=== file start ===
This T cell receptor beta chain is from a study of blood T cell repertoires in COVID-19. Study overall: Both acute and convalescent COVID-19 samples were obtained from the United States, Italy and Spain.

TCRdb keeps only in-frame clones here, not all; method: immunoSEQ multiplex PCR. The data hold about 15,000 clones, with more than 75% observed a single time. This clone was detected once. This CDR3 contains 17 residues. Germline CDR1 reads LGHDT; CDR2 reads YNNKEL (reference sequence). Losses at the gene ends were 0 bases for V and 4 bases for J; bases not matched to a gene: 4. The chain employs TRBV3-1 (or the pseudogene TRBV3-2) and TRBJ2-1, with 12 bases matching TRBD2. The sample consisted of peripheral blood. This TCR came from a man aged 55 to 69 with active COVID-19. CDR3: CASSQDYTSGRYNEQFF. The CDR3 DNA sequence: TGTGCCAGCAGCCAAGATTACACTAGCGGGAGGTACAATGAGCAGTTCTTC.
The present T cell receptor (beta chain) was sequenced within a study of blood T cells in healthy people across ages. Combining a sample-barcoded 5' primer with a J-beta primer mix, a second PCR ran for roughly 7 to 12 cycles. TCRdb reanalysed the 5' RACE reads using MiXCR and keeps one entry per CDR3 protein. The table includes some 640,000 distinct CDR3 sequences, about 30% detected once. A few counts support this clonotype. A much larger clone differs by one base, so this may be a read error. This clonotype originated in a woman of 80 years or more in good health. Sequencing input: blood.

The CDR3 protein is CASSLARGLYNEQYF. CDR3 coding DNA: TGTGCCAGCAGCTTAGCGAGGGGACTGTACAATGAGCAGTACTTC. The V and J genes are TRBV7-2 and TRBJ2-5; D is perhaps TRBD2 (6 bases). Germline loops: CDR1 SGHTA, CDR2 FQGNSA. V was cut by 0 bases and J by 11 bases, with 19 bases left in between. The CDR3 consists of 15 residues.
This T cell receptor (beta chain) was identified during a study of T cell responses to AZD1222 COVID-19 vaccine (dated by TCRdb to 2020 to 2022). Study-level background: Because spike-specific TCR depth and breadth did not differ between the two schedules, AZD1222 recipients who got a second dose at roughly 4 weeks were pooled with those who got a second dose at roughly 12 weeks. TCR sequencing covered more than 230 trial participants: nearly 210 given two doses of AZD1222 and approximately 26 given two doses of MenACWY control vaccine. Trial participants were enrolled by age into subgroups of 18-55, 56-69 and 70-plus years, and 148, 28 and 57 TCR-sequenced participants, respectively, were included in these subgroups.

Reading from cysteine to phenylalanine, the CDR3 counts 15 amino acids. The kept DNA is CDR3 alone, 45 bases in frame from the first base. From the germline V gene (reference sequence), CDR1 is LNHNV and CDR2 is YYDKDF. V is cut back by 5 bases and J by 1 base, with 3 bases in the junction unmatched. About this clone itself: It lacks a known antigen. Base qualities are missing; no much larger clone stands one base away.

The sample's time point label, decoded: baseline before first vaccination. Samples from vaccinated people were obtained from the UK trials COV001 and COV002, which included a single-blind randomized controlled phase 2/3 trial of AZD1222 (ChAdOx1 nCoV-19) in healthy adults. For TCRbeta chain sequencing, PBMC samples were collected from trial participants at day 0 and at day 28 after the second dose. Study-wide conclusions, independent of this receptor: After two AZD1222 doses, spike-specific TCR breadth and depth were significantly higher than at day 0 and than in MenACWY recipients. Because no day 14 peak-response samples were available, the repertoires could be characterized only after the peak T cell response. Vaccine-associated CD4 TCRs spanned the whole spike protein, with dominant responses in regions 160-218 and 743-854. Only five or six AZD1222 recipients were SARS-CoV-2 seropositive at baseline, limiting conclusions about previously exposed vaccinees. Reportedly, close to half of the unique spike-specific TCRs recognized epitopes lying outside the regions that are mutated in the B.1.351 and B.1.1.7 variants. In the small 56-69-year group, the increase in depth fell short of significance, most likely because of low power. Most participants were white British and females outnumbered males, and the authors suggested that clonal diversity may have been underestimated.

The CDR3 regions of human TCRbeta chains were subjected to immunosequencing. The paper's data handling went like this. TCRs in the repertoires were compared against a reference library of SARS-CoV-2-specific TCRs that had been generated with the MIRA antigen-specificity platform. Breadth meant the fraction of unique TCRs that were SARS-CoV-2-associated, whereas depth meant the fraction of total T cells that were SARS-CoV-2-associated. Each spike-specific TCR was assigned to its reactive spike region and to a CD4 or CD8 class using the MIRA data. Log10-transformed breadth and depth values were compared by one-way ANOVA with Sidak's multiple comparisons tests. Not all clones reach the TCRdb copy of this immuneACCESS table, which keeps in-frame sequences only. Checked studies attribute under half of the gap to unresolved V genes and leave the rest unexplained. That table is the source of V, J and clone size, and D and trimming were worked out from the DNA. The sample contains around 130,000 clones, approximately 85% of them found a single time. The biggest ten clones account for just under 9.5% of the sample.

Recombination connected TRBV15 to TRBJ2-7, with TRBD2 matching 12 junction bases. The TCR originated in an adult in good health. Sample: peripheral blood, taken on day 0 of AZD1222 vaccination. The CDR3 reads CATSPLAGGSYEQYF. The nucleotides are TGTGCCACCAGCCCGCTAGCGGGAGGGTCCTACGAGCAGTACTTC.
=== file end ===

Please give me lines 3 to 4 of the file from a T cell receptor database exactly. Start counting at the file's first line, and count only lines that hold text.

The present T cell receptor (beta chain) was sequenced within a study of blood T cells in healthy people across ages. Combining a sample-barcoded 5' primer with a J-beta primer mix, a second PCR ran for roughly 7 to 12 cycles. TCRdb reanalysed the 5' RACE reads using MiXCR and keeps one entry per CDR3 protein. The table includes some 640,000 distinct CDR3 sequences, about 30% detected once. A few counts support this clonotype. A much larger clone differs by one base, so this may be a read error. This clonotype originated in a woman of 80 years or more in good health. Sequencing input: blood.

The CDR3 protein is CASSLARGLYNEQYF. CDR3 coding DNA: TGTGCCAGCAGCTTAGCGAGGGGACTGTACAATGAGCAGTACTTC. The V and J genes are TRBV7-2 and TRBJ2-5; D is perhaps TRBD2 (6 bases). Germline loops: CDR1 SGHTA, CDR2 FQGNSA. V was cut by 0 bases and J by 11 bases, with 19 bases left in between. The CDR3 consists of 15 residues.